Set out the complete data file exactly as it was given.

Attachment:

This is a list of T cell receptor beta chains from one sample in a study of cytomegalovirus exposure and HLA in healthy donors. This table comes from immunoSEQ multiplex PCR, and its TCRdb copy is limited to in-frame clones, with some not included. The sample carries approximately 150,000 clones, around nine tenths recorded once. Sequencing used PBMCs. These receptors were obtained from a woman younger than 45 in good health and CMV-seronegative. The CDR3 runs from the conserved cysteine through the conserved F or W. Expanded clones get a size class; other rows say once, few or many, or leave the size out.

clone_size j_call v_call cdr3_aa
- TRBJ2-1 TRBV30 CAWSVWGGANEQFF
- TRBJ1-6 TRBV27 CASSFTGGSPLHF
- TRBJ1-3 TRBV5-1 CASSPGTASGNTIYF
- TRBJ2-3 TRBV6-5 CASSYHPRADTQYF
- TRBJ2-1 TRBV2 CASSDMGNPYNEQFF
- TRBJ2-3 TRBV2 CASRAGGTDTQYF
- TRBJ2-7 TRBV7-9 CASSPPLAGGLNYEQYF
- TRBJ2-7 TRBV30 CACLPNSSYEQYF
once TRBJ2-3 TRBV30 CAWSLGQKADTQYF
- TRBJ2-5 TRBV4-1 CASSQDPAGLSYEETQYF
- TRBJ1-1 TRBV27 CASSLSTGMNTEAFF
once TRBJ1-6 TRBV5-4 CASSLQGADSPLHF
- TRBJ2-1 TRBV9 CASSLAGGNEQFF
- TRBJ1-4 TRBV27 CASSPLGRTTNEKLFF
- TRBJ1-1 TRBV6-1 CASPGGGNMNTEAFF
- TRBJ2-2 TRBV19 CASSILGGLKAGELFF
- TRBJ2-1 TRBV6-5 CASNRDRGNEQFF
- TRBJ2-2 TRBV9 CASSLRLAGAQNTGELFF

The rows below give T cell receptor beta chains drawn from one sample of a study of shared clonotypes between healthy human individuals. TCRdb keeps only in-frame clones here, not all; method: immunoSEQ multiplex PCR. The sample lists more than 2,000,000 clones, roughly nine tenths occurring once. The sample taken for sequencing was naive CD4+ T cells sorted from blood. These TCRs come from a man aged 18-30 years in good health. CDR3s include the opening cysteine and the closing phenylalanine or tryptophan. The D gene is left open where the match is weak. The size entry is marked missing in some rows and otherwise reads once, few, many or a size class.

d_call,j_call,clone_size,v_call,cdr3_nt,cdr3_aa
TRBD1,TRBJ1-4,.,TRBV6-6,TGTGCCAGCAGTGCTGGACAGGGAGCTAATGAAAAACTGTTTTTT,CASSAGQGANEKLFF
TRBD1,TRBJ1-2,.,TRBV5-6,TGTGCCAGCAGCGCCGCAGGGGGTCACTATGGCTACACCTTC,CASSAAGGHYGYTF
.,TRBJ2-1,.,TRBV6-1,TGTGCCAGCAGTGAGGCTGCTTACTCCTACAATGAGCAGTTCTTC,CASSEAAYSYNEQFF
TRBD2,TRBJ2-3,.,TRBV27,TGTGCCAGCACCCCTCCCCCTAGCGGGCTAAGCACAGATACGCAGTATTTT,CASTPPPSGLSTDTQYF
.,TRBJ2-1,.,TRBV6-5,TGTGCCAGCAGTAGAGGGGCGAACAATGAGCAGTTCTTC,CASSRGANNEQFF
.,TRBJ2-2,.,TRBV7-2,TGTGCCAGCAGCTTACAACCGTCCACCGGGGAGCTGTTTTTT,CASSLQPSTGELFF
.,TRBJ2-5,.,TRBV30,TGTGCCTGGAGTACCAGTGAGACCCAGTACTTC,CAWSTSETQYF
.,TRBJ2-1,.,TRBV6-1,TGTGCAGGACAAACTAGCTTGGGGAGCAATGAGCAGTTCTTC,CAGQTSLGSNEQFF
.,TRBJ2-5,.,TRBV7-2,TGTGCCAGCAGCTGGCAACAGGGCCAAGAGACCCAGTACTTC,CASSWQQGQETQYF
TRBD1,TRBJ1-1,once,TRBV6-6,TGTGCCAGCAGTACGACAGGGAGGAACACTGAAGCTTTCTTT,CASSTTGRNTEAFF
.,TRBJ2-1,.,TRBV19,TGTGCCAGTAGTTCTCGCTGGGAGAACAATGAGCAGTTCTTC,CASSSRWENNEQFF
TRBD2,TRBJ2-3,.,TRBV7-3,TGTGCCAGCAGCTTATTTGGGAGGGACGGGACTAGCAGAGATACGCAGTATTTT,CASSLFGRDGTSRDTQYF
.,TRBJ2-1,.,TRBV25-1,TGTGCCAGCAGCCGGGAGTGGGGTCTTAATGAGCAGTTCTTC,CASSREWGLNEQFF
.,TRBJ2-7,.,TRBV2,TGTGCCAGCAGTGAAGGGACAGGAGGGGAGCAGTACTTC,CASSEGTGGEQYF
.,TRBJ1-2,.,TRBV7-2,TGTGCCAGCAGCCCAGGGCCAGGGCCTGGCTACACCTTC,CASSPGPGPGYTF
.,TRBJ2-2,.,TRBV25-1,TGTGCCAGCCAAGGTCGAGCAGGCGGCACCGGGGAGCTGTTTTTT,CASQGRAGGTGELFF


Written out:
This is a list of T cell receptor beta chains from one sample in a study of cytomegalovirus exposure and HLA in healthy donors. This table comes from immunoSEQ multiplex PCR, and its TCRdb copy is limited to in-frame clones, with some not included. The sample carries approximately 150,000 clones, around nine tenths recorded once. Sequencing used PBMCs. These receptors were obtained from a woman younger than 45 in good health and CMV-seronegative. The CDR3 runs from the conserved cysteine through the conserved F or W. Expanded clones get a size class; other rows say once, few or many, or leave the size out.

clone_size j_call v_call cdr3_aa
- TRBJ2-1 TRBV30 CAWSVWGGANEQFF
- TRBJ1-6 TRBV27 CASSFTGGSPLHF
- TRBJ1-3 TRBV5-1 CASSPGTASGNTIYF
- TRBJ2-3 TRBV6-5 CASSYHPRADTQYF
- TRBJ2-1 TRBV2 CASSDMGNPYNEQFF
- TRBJ2-3 TRBV2 CASRAGGTDTQYF
- TRBJ2-7 TRBV7-9 CASSPPLAGGLNYEQYF
- TRBJ2-7 TRBV30 CACLPNSSYEQYF
once TRBJ2-3 TRBV30 CAWSLGQKADTQYF
- TRBJ2-5 TRBV4-1 CASSQDPAGLSYEETQYF
- TRBJ1-1 TRBV27 CASSLSTGMNTEAFF
once TRBJ1-6 TRBV5-4 CASSLQGADSPLHF
- TRBJ2-1 TRBV9 CASSLAGGNEQFF
- TRBJ1-4 TRBV27 CASSPLGRTTNEKLFF
- TRBJ1-1 TRBV6-1 CASPGGGNMNTEAFF
- TRBJ2-2 TRBV19 CASSILGGLKAGELFF
- TRBJ2-1 TRBV6-5 CASNRDRGNEQFF
- TRBJ2-2 TRBV9 CASSLRLAGAQNTGELFF

The rows below give T cell receptor beta chains drawn from one sample of a study of shared clonotypes between healthy human individuals. TCRdb keeps only in-frame clones here, not all; method: immunoSEQ multiplex PCR. The sample lists more than 2,000,000 clones, roughly nine tenths occurring once. The sample taken for sequencing was naive CD4+ T cells sorted from blood. These TCRs come from a man aged 18-30 years in good health. CDR3s include the opening cysteine and the closing phenylalanine or tryptophan. The D gene is left open where the match is weak. The size entry is marked missing in some rows and otherwise reads once, few, many or a size class.

d_call,j_call,clone_size,v_call,cdr3_nt,cdr3_aa
TRBD1,TRBJ1-4,.,TRBV6-6,TGTGCCAGCAGTGCTGGACAGGGAGCTAATGAAAAACTGTTTTTT,CASSAGQGANEKLFF
TRBD1,TRBJ1-2,.,TRBV5-6,TGTGCCAGCAGCGCCGCAGGGGGTCACTATGGCTACACCTTC,CASSAAGGHYGYTF
.,TRBJ2-1,.,TRBV6-1,TGTGCCAGCAGTGAGGCTGCTTACTCCTACAATGAGCAGTTCTTC,CASSEAAYSYNEQFF
TRBD2,TRBJ2-3,.,TRBV27,TGTGCCAGCACCCCTCCCCCTAGCGGGCTAAGCACAGATACGCAGTATTTT,CASTPPPSGLSTDTQYF
.,TRBJ2-1,.,TRBV6-5,TGTGCCAGCAGTAGAGGGGCGAACAATGAGCAGTTCTTC,CASSRGANNEQFF
.,TRBJ2-2,.,TRBV7-2,TGTGCCAGCAGCTTACAACCGTCCACCGGGGAGCTGTTTTTT,CASSLQPSTGELFF
.,TRBJ2-5,.,TRBV30,TGTGCCTGGAGTACCAGTGAGACCCAGTACTTC,CAWSTSETQYF
.,TRBJ2-1,.,TRBV6-1,TGTGCAGGACAAACTAGCTTGGGGAGCAATGAGCAGTTCTTC,CAGQTSLGSNEQFF
.,TRBJ2-5,.,TRBV7-2,TGTGCCAGCAGCTGGCAACAGGGCCAAGAGACCCAGTACTTC,CASSWQQGQETQYF
TRBD1,TRBJ1-1,once,TRBV6-6,TGTGCCAGCAGTACGACAGGGAGGAACACTGAAGCTTTCTTT,CASSTTGRNTEAFF
.,TRBJ2-1,.,TRBV19,TGTGCCAGTAGTTCTCGCTGGGAGAACAATGAGCAGTTCTTC,CASSSRWENNEQFF
TRBD2,TRBJ2-3,.,TRBV7-3,TGTGCCAGCAGCTTATTTGGGAGGGACGGGACTAGCAGAGATACGCAGTATTTT,CASSLFGRDGTSRDTQYF
.,TRBJ2-1,.,TRBV25-1,TGTGCCAGCAGCCGGGAGTGGGGTCTTAATGAGCAGTTCTTC,CASSREWGLNEQFF
.,TRBJ2-7,.,TRBV2,TGTGCCAGCAGTGAAGGGACAGGAGGGGAGCAGTACTTC,CASSEGTGGEQYF
.,TRBJ1-2,.,TRBV7-2,TGTGCCAGCAGCCCAGGGCCAGGGCCTGGCTACACCTTC,CASSPGPGPGYTF
.,TRBJ2-2,.,TRBV25-1,TGTGCCAGCCAAGGTCGAGCAGGCGGCACCGGGGAGCTGTTTTTT,CASQGRAGGTGELFF